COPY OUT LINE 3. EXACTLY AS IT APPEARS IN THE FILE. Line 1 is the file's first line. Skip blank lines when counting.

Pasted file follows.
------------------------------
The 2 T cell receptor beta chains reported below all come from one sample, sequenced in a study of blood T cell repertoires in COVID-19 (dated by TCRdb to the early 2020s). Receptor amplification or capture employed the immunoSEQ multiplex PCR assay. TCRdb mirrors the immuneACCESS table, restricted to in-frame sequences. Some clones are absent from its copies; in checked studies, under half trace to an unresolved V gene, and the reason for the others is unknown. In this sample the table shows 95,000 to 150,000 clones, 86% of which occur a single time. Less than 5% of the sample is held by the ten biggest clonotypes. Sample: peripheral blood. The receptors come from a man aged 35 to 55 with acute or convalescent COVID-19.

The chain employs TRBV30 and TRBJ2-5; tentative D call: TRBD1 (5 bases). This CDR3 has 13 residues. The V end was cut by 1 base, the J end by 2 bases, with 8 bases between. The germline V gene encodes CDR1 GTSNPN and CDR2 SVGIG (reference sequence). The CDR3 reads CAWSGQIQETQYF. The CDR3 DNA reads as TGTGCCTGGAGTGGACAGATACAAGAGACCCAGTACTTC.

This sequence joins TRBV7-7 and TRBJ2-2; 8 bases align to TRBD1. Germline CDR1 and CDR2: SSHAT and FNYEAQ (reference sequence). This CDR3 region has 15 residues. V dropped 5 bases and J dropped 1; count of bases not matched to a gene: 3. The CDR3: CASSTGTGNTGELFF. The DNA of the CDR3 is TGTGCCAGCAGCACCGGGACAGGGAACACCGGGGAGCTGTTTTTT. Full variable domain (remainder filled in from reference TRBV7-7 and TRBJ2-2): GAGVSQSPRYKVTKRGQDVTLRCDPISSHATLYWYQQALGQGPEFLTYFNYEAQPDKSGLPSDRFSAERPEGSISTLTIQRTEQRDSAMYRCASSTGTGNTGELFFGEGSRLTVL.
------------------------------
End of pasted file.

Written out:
This sequence joins TRBV7-7 and TRBJ2-2; 8 bases align to TRBD1. Germline CDR1 and CDR2: SSHAT and FNYEAQ (reference sequence). This CDR3 region has 15 residues. V dropped 5 bases and J dropped 1; count of bases not matched to a gene: 3. The CDR3: CASSTGTGNTGELFF. The DNA of the CDR3 is TGTGCCAGCAGCACCGGGACAGGGAACACCGGGGAGCTGTTTTTT. Full variable domain (remainder filled in from reference TRBV7-7 and TRBJ2-2): GAGVSQSPRYKVTKRGQDVTLRCDPISSHATLYWYQQALGQGPEFLTYFNYEAQPDKSGLPSDRFSAERPEGSISTLTIQRTEQRDSAMYRCASSTGTGNTGELFFGEGSRLTVL.